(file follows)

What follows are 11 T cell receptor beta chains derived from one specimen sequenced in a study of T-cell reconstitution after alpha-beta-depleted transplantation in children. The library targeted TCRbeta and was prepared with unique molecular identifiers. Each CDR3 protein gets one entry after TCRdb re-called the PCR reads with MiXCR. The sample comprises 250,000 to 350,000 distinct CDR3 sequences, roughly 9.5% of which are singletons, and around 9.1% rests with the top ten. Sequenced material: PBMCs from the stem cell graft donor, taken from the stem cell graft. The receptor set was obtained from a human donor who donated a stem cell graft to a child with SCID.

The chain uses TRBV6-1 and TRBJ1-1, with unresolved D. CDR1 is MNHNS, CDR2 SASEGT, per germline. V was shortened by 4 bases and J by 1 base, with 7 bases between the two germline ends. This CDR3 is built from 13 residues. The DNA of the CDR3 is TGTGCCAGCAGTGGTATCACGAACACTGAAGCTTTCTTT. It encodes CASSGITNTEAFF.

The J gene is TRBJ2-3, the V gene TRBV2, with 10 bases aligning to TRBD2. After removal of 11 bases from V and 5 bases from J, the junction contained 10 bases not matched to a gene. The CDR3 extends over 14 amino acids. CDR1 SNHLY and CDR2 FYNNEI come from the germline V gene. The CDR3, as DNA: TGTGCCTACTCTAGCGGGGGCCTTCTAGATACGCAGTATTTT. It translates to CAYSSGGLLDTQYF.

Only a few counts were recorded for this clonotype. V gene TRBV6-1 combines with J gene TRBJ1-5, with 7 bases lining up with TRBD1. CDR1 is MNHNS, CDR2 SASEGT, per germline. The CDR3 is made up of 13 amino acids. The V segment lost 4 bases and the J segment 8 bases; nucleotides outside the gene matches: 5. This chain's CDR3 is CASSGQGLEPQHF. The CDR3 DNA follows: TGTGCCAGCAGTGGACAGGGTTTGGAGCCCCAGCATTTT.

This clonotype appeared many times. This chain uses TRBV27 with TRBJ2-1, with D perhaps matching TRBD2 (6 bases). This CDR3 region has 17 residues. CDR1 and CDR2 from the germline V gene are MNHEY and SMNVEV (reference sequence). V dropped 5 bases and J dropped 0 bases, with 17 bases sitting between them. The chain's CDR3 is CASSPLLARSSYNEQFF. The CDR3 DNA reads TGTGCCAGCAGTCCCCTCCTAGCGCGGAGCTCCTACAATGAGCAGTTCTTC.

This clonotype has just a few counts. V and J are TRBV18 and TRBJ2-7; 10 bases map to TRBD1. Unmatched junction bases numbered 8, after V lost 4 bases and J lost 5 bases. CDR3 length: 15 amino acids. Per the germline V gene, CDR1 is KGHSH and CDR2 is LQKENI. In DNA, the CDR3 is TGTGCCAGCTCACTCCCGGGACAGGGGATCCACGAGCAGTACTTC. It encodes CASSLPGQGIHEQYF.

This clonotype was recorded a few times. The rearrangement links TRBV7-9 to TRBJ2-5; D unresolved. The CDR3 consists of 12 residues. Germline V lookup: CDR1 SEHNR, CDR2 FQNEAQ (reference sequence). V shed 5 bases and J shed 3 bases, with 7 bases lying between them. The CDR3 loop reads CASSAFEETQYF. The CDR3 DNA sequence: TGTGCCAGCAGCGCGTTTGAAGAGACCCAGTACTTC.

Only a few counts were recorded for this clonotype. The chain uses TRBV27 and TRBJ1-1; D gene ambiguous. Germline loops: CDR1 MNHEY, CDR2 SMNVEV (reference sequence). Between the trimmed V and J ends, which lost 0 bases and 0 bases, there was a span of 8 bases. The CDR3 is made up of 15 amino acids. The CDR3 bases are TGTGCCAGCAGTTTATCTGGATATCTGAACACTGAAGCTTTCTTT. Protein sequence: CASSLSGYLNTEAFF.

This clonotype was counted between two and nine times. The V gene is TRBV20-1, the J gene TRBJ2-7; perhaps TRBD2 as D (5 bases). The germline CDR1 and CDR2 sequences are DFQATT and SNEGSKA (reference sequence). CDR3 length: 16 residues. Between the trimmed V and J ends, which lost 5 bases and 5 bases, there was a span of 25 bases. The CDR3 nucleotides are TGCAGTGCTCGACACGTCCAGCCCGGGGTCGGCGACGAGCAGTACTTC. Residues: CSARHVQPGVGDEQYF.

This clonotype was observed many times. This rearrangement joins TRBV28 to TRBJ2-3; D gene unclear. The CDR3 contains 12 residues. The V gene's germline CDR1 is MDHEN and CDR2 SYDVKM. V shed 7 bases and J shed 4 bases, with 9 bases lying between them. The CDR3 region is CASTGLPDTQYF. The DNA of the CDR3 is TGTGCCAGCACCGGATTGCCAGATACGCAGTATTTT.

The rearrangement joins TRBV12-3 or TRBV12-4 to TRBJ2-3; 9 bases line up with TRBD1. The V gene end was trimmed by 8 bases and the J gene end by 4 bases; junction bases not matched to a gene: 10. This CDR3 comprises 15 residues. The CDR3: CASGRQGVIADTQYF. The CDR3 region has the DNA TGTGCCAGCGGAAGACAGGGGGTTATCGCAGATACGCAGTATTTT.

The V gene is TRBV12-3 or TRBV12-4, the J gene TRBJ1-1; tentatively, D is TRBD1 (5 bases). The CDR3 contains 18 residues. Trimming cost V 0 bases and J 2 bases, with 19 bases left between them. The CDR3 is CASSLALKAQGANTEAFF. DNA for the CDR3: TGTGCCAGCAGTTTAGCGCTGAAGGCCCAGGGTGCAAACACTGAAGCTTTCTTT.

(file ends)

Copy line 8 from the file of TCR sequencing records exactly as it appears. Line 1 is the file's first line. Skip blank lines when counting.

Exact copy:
Only a few counts were recorded for this clonotype. The chain uses TRBV27 and TRBJ1-1; D gene ambiguous. Germline loops: CDR1 MNHEY, CDR2 SMNVEV (reference sequence). Between the trimmed V and J ends, which lost 0 bases and 0 bases, there was a span of 8 bases. The CDR3 is made up of 15 amino acids. The CDR3 bases are TGTGCCAGCAGTTTATCTGGATATCTGAACACTGAAGCTTTCTTT. Protein sequence: CASSLSGYLNTEAFF.